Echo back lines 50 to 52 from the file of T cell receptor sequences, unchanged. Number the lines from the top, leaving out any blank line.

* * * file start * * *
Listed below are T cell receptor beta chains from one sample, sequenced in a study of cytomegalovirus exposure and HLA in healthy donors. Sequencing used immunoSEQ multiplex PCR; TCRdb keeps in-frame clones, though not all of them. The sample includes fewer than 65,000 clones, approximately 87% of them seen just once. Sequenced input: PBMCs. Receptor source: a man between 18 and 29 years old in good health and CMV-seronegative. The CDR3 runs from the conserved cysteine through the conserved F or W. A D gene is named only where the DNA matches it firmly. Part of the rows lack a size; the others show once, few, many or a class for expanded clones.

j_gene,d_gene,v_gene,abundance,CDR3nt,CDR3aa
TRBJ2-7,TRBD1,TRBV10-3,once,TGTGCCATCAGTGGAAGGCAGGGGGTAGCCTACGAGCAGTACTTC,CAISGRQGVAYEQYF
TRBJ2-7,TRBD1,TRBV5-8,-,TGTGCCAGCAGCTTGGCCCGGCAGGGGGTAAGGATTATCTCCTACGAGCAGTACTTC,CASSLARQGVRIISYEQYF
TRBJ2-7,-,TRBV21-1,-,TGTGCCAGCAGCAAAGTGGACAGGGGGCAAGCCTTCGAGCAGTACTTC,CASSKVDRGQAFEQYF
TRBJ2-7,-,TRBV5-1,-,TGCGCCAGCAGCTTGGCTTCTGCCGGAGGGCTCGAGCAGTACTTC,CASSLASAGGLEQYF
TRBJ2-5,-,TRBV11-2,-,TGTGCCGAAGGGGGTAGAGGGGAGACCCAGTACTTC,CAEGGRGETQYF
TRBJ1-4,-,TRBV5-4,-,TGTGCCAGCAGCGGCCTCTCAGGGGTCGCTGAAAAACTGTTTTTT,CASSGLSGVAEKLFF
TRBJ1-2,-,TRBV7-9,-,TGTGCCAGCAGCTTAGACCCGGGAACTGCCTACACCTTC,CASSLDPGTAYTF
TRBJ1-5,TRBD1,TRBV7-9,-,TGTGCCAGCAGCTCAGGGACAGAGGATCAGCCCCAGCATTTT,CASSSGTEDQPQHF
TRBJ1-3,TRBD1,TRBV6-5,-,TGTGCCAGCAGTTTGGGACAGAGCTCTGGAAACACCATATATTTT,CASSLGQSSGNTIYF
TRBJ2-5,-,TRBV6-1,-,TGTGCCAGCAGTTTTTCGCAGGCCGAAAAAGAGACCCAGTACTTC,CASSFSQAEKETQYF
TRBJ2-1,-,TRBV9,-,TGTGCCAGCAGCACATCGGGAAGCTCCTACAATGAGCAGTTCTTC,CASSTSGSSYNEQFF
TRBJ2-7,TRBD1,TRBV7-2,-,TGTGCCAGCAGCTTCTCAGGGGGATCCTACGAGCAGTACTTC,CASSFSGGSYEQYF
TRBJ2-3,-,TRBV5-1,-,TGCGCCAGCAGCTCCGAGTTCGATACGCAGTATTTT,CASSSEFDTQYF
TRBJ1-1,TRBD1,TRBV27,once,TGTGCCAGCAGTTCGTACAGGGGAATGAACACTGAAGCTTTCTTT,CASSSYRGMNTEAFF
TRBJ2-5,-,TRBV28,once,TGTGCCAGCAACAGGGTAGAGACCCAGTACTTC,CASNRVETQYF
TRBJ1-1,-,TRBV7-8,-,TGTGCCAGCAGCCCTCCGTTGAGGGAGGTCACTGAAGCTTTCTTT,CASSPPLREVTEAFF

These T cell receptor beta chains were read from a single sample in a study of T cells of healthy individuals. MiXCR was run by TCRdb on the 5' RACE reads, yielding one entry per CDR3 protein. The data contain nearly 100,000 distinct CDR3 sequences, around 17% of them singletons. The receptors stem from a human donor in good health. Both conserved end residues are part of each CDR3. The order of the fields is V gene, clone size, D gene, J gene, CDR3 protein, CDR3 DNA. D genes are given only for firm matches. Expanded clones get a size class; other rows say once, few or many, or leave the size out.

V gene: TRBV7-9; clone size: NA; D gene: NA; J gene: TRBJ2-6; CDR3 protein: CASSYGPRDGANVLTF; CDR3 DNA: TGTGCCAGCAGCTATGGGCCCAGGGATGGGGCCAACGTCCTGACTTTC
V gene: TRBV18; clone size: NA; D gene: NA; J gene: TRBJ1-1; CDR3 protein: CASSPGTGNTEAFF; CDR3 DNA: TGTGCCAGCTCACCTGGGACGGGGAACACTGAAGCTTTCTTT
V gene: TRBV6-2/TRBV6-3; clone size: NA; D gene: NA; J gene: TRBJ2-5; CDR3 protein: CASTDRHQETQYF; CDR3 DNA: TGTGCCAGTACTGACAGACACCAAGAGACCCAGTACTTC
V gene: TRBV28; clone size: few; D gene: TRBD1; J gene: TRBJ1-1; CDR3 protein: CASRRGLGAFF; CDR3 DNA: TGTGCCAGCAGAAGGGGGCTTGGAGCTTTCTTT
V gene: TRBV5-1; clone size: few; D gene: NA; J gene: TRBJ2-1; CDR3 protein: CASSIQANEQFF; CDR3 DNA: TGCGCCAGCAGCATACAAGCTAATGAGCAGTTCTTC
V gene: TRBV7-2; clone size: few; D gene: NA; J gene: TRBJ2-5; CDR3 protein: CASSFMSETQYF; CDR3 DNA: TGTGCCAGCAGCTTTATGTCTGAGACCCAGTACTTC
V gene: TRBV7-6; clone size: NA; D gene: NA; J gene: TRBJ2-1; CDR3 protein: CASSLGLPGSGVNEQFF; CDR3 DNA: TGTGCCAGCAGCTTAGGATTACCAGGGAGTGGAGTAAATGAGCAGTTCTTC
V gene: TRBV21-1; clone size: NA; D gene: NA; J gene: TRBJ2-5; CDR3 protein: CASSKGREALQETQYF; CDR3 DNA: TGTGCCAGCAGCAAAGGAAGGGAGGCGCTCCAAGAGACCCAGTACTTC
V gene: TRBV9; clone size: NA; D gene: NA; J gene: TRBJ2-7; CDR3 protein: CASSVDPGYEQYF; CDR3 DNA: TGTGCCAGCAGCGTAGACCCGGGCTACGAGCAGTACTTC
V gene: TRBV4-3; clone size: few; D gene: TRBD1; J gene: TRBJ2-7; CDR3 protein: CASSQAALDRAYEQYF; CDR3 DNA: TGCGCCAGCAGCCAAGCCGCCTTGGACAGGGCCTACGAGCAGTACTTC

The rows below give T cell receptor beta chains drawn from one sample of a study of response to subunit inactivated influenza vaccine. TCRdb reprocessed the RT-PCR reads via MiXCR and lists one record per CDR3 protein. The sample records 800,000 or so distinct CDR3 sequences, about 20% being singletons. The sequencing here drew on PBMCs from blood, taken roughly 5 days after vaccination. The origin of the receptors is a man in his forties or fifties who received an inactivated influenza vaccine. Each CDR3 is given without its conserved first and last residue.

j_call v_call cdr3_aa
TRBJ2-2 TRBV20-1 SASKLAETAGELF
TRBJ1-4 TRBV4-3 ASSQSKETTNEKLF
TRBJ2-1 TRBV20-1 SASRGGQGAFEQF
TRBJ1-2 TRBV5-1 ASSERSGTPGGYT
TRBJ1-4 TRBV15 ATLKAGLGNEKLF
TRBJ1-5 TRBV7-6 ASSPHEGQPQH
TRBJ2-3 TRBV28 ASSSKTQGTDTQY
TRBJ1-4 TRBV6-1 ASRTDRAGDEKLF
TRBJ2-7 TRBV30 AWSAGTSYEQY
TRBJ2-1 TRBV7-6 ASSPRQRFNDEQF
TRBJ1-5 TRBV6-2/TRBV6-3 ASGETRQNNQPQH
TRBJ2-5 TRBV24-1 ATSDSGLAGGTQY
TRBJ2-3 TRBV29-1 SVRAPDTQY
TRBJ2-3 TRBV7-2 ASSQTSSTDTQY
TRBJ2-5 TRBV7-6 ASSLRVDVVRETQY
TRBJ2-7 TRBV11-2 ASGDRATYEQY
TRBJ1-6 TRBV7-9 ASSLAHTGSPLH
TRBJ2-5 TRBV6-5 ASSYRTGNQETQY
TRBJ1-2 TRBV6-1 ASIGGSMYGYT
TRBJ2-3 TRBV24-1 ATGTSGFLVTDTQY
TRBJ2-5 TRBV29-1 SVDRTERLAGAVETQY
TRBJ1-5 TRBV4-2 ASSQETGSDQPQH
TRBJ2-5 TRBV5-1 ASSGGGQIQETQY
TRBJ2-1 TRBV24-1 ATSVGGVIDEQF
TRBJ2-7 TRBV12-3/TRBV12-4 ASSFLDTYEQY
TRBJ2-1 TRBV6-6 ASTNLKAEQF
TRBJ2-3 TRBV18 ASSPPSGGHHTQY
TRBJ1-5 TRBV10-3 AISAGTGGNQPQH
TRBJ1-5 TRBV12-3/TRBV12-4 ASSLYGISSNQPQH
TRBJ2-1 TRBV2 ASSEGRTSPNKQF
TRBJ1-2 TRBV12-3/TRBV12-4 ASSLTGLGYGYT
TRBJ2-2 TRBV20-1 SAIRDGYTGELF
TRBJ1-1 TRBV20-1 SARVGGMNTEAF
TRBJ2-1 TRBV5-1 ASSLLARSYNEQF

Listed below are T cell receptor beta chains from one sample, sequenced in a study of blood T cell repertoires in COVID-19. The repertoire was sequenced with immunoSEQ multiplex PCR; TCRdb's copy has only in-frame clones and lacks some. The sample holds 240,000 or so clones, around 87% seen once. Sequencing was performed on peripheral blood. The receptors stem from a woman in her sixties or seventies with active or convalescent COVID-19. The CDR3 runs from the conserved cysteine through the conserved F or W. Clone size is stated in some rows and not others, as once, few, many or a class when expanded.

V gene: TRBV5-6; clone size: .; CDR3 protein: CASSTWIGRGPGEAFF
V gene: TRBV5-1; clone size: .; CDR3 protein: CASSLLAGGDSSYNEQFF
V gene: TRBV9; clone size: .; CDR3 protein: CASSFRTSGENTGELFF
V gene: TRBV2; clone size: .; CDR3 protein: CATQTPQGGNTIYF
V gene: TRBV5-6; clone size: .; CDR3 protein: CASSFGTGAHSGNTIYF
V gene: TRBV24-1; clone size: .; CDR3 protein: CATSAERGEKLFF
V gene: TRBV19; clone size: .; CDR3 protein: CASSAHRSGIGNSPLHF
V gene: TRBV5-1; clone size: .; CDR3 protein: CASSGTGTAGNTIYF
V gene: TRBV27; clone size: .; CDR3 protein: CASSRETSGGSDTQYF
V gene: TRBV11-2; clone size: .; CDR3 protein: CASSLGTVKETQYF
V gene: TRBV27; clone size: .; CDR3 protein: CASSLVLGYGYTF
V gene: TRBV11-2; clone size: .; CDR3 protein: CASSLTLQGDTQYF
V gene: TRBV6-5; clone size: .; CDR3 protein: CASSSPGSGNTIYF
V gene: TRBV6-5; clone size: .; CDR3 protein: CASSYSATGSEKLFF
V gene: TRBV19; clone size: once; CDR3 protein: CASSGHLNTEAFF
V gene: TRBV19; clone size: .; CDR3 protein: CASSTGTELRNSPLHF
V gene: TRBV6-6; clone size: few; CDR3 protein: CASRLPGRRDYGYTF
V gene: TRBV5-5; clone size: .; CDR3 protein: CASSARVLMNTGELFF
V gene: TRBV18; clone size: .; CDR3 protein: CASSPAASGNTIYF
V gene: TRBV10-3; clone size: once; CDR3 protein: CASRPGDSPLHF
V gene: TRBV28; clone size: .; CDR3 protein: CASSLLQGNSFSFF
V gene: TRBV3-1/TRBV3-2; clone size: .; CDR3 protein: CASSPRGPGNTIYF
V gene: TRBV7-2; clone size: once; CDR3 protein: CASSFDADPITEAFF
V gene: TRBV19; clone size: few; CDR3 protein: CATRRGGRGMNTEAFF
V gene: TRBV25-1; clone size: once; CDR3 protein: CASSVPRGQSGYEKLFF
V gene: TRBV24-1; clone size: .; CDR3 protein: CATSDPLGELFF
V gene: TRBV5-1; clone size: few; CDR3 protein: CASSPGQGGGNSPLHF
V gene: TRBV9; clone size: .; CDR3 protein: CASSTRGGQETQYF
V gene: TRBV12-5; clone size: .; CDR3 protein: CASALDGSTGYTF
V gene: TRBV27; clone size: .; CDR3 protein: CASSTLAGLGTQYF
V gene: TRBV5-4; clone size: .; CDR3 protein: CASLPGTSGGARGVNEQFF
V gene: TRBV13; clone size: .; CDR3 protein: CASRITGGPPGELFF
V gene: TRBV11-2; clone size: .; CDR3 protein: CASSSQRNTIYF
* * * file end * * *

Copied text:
TRBJ1-2 TRBV6-1 ASIGGSMYGYT
TRBJ2-3 TRBV24-1 ATGTSGFLVTDTQY
TRBJ2-5 TRBV29-1 SVDRTERLAGAVETQY